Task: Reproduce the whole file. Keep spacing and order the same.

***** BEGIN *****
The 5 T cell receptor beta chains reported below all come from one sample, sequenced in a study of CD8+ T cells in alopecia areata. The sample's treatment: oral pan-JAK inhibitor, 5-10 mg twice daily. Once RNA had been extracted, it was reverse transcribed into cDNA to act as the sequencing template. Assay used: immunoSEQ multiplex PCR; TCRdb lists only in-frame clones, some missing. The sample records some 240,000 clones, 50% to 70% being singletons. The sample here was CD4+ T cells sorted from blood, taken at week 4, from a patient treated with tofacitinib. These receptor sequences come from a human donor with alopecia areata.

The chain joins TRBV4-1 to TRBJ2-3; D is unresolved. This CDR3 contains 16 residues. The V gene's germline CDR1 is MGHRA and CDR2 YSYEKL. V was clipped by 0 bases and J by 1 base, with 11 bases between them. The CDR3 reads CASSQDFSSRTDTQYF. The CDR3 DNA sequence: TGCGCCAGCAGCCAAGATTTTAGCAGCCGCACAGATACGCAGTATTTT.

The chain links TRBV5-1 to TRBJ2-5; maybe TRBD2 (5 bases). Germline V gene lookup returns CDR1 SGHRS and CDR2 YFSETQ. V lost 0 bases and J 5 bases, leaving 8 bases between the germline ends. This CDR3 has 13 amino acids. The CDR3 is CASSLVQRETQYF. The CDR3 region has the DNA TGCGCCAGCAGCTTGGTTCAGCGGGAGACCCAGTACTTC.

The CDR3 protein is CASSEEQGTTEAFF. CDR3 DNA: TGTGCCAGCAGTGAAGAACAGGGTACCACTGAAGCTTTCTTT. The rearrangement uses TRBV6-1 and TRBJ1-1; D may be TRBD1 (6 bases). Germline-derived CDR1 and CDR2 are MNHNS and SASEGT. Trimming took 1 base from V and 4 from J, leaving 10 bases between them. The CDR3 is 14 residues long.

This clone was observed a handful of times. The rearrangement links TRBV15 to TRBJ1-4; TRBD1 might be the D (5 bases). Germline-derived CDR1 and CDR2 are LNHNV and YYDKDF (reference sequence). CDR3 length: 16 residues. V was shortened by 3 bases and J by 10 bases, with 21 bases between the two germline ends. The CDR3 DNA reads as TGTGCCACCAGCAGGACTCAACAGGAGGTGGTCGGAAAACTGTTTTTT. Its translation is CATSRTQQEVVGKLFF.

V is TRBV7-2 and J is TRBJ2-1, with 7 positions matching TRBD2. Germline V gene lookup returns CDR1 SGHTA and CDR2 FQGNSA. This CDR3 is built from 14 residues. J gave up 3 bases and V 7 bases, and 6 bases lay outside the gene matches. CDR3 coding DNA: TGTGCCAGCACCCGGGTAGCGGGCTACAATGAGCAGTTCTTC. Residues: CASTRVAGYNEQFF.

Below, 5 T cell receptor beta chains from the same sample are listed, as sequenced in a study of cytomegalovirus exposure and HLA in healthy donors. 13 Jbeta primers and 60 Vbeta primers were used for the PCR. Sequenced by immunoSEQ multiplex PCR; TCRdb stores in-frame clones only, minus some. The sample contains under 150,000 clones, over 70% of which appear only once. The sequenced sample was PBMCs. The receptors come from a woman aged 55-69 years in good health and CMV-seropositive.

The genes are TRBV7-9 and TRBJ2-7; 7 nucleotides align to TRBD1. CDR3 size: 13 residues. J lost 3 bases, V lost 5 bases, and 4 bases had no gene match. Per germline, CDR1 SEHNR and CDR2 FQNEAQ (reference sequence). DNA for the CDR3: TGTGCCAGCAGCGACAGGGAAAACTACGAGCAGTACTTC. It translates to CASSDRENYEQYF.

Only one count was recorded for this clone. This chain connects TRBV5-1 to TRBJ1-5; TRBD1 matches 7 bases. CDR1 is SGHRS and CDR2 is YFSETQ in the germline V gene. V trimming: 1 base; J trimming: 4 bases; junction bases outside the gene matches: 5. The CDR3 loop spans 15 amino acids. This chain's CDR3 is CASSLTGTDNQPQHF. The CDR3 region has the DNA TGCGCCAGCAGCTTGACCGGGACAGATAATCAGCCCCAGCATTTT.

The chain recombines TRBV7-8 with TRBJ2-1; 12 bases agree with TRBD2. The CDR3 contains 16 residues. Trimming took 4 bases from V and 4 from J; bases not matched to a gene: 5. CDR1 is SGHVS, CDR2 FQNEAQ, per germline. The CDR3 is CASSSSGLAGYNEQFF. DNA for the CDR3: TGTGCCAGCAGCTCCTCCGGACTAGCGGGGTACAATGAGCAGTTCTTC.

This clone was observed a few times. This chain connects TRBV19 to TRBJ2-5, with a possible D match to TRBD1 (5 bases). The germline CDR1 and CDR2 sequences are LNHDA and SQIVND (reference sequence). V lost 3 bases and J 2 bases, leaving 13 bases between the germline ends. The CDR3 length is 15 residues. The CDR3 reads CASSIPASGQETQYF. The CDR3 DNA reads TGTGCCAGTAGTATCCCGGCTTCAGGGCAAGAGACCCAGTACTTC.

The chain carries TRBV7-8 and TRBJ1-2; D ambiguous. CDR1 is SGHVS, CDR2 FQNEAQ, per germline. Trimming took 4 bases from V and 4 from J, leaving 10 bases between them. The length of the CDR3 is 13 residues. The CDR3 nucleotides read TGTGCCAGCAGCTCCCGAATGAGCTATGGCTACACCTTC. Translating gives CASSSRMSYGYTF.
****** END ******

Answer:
The 5 T cell receptor beta chains reported below all come from one sample, sequenced in a study of CD8+ T cells in alopecia areata. The sample's treatment: oral pan-JAK inhibitor, 5-10 mg twice daily. Once RNA had been extracted, it was reverse transcribed into cDNA to act as the sequencing template. Assay used: immunoSEQ multiplex PCR; TCRdb lists only in-frame clones, some missing. The sample records some 240,000 clones, 50% to 70% being singletons. The sample here was CD4+ T cells sorted from blood, taken at week 4, from a patient treated with tofacitinib. These receptor sequences come from a human donor with alopecia areata.

The chain joins TRBV4-1 to TRBJ2-3; D is unresolved. This CDR3 contains 16 residues. The V gene's germline CDR1 is MGHRA and CDR2 YSYEKL. V was clipped by 0 bases and J by 1 base, with 11 bases between them. The CDR3 reads CASSQDFSSRTDTQYF. The CDR3 DNA sequence: TGCGCCAGCAGCCAAGATTTTAGCAGCCGCACAGATACGCAGTATTTT.

The chain links TRBV5-1 to TRBJ2-5; maybe TRBD2 (5 bases). Germline V gene lookup returns CDR1 SGHRS and CDR2 YFSETQ. V lost 0 bases and J 5 bases, leaving 8 bases between the germline ends. This CDR3 has 13 amino acids. The CDR3 is CASSLVQRETQYF. The CDR3 region has the DNA TGCGCCAGCAGCTTGGTTCAGCGGGAGACCCAGTACTTC.

The CDR3 protein is CASSEEQGTTEAFF. CDR3 DNA: TGTGCCAGCAGTGAAGAACAGGGTACCACTGAAGCTTTCTTT. The rearrangement uses TRBV6-1 and TRBJ1-1; D may be TRBD1 (6 bases). Germline-derived CDR1 and CDR2 are MNHNS and SASEGT. Trimming took 1 base from V and 4 from J, leaving 10 bases between them. The CDR3 is 14 residues long.

This clone was observed a handful of times. The rearrangement links TRBV15 to TRBJ1-4; TRBD1 might be the D (5 bases). Germline-derived CDR1 and CDR2 are LNHNV and YYDKDF (reference sequence). CDR3 length: 16 residues. V was shortened by 3 bases and J by 10 bases, with 21 bases between the two germline ends. The CDR3 DNA reads as TGTGCCACCAGCAGGACTCAACAGGAGGTGGTCGGAAAACTGTTTTTT. Its translation is CATSRTQQEVVGKLFF.

V is TRBV7-2 and J is TRBJ2-1, with 7 positions matching TRBD2. Germline V gene lookup returns CDR1 SGHTA and CDR2 FQGNSA. This CDR3 is built from 14 residues. J gave up 3 bases and V 7 bases, and 6 bases lay outside the gene matches. CDR3 coding DNA: TGTGCCAGCACCCGGGTAGCGGGCTACAATGAGCAGTTCTTC. Residues: CASTRVAGYNEQFF.

Below, 5 T cell receptor beta chains from the same sample are listed, as sequenced in a study of cytomegalovirus exposure and HLA in healthy donors. 13 Jbeta primers and 60 Vbeta primers were used for the PCR. Sequenced by immunoSEQ multiplex PCR; TCRdb stores in-frame clones only, minus some. The sample contains under 150,000 clones, over 70% of which appear only once. The sequenced sample was PBMCs. The receptors come from a woman aged 55-69 years in good health and CMV-seropositive.

The genes are TRBV7-9 and TRBJ2-7; 7 nucleotides align to TRBD1. CDR3 size: 13 residues. J lost 3 bases, V lost 5 bases, and 4 bases had no gene match. Per germline, CDR1 SEHNR and CDR2 FQNEAQ (reference sequence). DNA for the CDR3: TGTGCCAGCAGCGACAGGGAAAACTACGAGCAGTACTTC. It translates to CASSDRENYEQYF.

Only one count was recorded for this clone. This chain connects TRBV5-1 to TRBJ1-5; TRBD1 matches 7 bases. CDR1 is SGHRS and CDR2 is YFSETQ in the germline V gene. V trimming: 1 base; J trimming: 4 bases; junction bases outside the gene matches: 5. The CDR3 loop spans 15 amino acids. This chain's CDR3 is CASSLTGTDNQPQHF. The CDR3 region has the DNA TGCGCCAGCAGCTTGACCGGGACAGATAATCAGCCCCAGCATTTT.

The chain recombines TRBV7-8 with TRBJ2-1; 12 bases agree with TRBD2. The CDR3 contains 16 residues. Trimming took 4 bases from V and 4 from J; bases not matched to a gene: 5. CDR1 is SGHVS, CDR2 FQNEAQ, per germline. The CDR3 is CASSSSGLAGYNEQFF. DNA for the CDR3: TGTGCCAGCAGCTCCTCCGGACTAGCGGGGTACAATGAGCAGTTCTTC.

This clone was observed a few times. This chain connects TRBV19 to TRBJ2-5, with a possible D match to TRBD1 (5 bases). The germline CDR1 and CDR2 sequences are LNHDA and SQIVND (reference sequence). V lost 3 bases and J 2 bases, leaving 13 bases between the germline ends. The CDR3 length is 15 residues. The CDR3 reads CASSIPASGQETQYF. The CDR3 DNA reads TGTGCCAGTAGTATCCCGGCTTCAGGGCAAGAGACCCAGTACTTC.

The chain carries TRBV7-8 and TRBJ1-2; D ambiguous. CDR1 is SGHVS, CDR2 FQNEAQ, per germline. Trimming took 4 bases from V and 4 from J, leaving 10 bases between them. The length of the CDR3 is 13 residues. The CDR3 nucleotides read TGTGCCAGCAGCTCCCGAATGAGCTATGGCTACACCTTC. Translating gives CASSSRMSYGYTF.